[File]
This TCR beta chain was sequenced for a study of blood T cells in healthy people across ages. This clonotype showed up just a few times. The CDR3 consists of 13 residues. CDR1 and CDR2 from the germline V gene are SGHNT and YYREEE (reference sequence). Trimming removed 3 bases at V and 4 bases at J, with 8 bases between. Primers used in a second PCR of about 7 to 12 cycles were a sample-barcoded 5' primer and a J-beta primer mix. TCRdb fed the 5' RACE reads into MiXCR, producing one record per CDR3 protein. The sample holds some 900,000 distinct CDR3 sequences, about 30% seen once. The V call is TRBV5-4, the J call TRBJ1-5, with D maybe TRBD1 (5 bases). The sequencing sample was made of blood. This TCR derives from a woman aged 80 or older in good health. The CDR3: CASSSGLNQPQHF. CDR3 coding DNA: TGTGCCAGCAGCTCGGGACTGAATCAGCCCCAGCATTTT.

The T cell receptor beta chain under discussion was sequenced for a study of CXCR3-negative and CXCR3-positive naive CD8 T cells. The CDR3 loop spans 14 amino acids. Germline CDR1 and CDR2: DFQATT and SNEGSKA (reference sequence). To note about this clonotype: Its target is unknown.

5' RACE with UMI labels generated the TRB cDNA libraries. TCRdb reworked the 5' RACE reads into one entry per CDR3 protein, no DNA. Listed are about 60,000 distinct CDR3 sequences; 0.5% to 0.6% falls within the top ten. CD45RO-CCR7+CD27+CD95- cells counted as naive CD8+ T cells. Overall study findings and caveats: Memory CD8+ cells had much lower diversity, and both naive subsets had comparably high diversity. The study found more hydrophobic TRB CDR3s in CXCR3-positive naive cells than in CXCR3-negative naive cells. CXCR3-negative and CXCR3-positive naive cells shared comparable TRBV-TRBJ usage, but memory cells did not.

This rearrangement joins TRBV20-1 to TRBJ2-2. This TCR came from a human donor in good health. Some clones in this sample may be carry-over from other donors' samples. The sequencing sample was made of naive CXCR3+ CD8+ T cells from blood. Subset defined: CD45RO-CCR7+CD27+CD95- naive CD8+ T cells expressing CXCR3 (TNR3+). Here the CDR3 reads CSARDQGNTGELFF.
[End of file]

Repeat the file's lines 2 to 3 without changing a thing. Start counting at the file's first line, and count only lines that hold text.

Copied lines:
The T cell receptor beta chain under discussion was sequenced for a study of CXCR3-negative and CXCR3-positive naive CD8 T cells. The CDR3 loop spans 14 amino acids. Germline CDR1 and CDR2: DFQATT and SNEGSKA (reference sequence). To note about this clonotype: Its target is unknown.

5' RACE with UMI labels generated the TRB cDNA libraries. TCRdb reworked the 5' RACE reads into one entry per CDR3 protein, no DNA. Listed are about 60,000 distinct CDR3 sequences; 0.5% to 0.6% falls within the top ten. CD45RO-CCR7+CD27+CD95- cells counted as naive CD8+ T cells. Overall study findings and caveats: Memory CD8+ cells had much lower diversity, and both naive subsets had comparably high diversity. The study found more hydrophobic TRB CDR3s in CXCR3-positive naive cells than in CXCR3-negative naive cells. CXCR3-negative and CXCR3-positive naive cells shared comparable TRBV-TRBJ usage, but memory cells did not.